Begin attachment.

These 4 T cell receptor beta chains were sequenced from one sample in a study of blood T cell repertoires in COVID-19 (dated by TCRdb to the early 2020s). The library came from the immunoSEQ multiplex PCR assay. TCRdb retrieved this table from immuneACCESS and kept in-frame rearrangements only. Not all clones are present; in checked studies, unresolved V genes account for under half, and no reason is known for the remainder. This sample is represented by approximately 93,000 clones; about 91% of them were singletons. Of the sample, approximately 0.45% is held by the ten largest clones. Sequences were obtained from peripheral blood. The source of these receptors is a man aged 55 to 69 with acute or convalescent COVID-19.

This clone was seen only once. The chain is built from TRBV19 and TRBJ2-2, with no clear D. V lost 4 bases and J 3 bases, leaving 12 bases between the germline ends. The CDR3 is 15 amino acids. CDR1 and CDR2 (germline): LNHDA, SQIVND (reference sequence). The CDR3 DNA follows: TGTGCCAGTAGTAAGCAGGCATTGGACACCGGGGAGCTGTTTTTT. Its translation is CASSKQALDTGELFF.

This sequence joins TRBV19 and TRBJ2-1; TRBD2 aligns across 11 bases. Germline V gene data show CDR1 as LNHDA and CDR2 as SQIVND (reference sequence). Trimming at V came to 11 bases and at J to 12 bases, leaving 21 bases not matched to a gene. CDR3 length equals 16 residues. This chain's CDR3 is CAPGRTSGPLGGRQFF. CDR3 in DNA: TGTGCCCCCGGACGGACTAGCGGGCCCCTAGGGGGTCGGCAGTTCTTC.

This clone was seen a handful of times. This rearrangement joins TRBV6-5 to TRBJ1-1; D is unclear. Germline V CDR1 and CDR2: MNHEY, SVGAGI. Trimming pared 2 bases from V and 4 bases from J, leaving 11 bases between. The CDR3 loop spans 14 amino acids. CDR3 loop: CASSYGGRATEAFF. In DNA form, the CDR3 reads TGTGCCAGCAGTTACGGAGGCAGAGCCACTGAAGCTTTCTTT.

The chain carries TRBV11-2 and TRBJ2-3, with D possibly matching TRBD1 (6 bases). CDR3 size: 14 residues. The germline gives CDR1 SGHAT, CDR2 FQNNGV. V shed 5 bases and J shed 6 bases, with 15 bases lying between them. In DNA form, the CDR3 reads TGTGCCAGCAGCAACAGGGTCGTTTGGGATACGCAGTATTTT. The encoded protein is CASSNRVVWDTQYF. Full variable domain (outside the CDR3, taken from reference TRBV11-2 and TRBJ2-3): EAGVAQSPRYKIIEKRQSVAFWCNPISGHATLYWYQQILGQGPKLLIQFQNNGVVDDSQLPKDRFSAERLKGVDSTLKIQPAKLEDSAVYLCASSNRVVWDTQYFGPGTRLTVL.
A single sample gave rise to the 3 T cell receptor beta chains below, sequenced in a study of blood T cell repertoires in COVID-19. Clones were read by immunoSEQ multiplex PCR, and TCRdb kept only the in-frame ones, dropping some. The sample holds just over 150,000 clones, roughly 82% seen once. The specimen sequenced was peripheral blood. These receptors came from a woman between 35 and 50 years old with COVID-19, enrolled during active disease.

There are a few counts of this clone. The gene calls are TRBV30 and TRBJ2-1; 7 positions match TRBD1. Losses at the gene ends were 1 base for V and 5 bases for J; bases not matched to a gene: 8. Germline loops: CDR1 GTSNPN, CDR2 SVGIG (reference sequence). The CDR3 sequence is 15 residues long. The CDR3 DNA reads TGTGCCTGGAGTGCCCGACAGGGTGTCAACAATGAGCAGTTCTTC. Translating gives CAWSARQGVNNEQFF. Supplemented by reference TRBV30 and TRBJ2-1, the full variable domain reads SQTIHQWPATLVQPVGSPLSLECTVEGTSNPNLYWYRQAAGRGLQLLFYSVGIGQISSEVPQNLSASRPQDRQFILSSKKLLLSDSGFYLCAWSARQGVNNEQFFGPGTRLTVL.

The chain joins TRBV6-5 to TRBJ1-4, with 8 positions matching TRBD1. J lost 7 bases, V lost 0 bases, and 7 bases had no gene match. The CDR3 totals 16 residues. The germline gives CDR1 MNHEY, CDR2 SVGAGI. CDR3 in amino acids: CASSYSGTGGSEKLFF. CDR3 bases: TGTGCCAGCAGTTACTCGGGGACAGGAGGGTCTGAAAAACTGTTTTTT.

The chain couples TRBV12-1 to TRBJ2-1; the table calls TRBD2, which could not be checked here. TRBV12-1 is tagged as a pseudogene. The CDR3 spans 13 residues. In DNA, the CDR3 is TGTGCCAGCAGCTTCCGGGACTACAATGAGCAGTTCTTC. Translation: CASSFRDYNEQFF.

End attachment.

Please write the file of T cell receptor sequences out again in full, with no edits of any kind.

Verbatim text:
These 4 T cell receptor beta chains were sequenced from one sample in a study of blood T cell repertoires in COVID-19 (dated by TCRdb to the early 2020s). The library came from the immunoSEQ multiplex PCR assay. TCRdb retrieved this table from immuneACCESS and kept in-frame rearrangements only. Not all clones are present; in checked studies, unresolved V genes account for under half, and no reason is known for the remainder. This sample is represented by approximately 93,000 clones; about 91% of them were singletons. Of the sample, approximately 0.45% is held by the ten largest clones. Sequences were obtained from peripheral blood. The source of these receptors is a man aged 55 to 69 with acute or convalescent COVID-19.

This clone was seen only once. The chain is built from TRBV19 and TRBJ2-2, with no clear D. V lost 4 bases and J 3 bases, leaving 12 bases between the germline ends. The CDR3 is 15 amino acids. CDR1 and CDR2 (germline): LNHDA, SQIVND (reference sequence). The CDR3 DNA follows: TGTGCCAGTAGTAAGCAGGCATTGGACACCGGGGAGCTGTTTTTT. Its translation is CASSKQALDTGELFF.

This sequence joins TRBV19 and TRBJ2-1; TRBD2 aligns across 11 bases. Germline V gene data show CDR1 as LNHDA and CDR2 as SQIVND (reference sequence). Trimming at V came to 11 bases and at J to 12 bases, leaving 21 bases not matched to a gene. CDR3 length equals 16 residues. This chain's CDR3 is CAPGRTSGPLGGRQFF. CDR3 in DNA: TGTGCCCCCGGACGGACTAGCGGGCCCCTAGGGGGTCGGCAGTTCTTC.

This clone was seen a handful of times. This rearrangement joins TRBV6-5 to TRBJ1-1; D is unclear. Germline V CDR1 and CDR2: MNHEY, SVGAGI. Trimming pared 2 bases from V and 4 bases from J, leaving 11 bases between. The CDR3 loop spans 14 amino acids. CDR3 loop: CASSYGGRATEAFF. In DNA form, the CDR3 reads TGTGCCAGCAGTTACGGAGGCAGAGCCACTGAAGCTTTCTTT.

The chain carries TRBV11-2 and TRBJ2-3, with D possibly matching TRBD1 (6 bases). CDR3 size: 14 residues. The germline gives CDR1 SGHAT, CDR2 FQNNGV. V shed 5 bases and J shed 6 bases, with 15 bases lying between them. In DNA form, the CDR3 reads TGTGCCAGCAGCAACAGGGTCGTTTGGGATACGCAGTATTTT. The encoded protein is CASSNRVVWDTQYF. Full variable domain (outside the CDR3, taken from reference TRBV11-2 and TRBJ2-3): EAGVAQSPRYKIIEKRQSVAFWCNPISGHATLYWYQQILGQGPKLLIQFQNNGVVDDSQLPKDRFSAERLKGVDSTLKIQPAKLEDSAVYLCASSNRVVWDTQYFGPGTRLTVL.
A single sample gave rise to the 3 T cell receptor beta chains below, sequenced in a study of blood T cell repertoires in COVID-19. Clones were read by immunoSEQ multiplex PCR, and TCRdb kept only the in-frame ones, dropping some. The sample holds just over 150,000 clones, roughly 82% seen once. The specimen sequenced was peripheral blood. These receptors came from a woman between 35 and 50 years old with COVID-19, enrolled during active disease.

There are a few counts of this clone. The gene calls are TRBV30 and TRBJ2-1; 7 positions match TRBD1. Losses at the gene ends were 1 base for V and 5 bases for J; bases not matched to a gene: 8. Germline loops: CDR1 GTSNPN, CDR2 SVGIG (reference sequence). The CDR3 sequence is 15 residues long. The CDR3 DNA reads TGTGCCTGGAGTGCCCGACAGGGTGTCAACAATGAGCAGTTCTTC. Translating gives CAWSARQGVNNEQFF. Supplemented by reference TRBV30 and TRBJ2-1, the full variable domain reads SQTIHQWPATLVQPVGSPLSLECTVEGTSNPNLYWYRQAAGRGLQLLFYSVGIGQISSEVPQNLSASRPQDRQFILSSKKLLLSDSGFYLCAWSARQGVNNEQFFGPGTRLTVL.

The chain joins TRBV6-5 to TRBJ1-4, with 8 positions matching TRBD1. J lost 7 bases, V lost 0 bases, and 7 bases had no gene match. The CDR3 totals 16 residues. The germline gives CDR1 MNHEY, CDR2 SVGAGI. CDR3 in amino acids: CASSYSGTGGSEKLFF. CDR3 bases: TGTGCCAGCAGTTACTCGGGGACAGGAGGGTCTGAAAAACTGTTTTTT.

The chain couples TRBV12-1 to TRBJ2-1; the table calls TRBD2, which could not be checked here. TRBV12-1 is tagged as a pseudogene. The CDR3 spans 13 residues. In DNA, the CDR3 is TGTGCCAGCAGCTTCCGGGACTACAATGAGCAGTTCTTC. Translation: CASSFRDYNEQFF.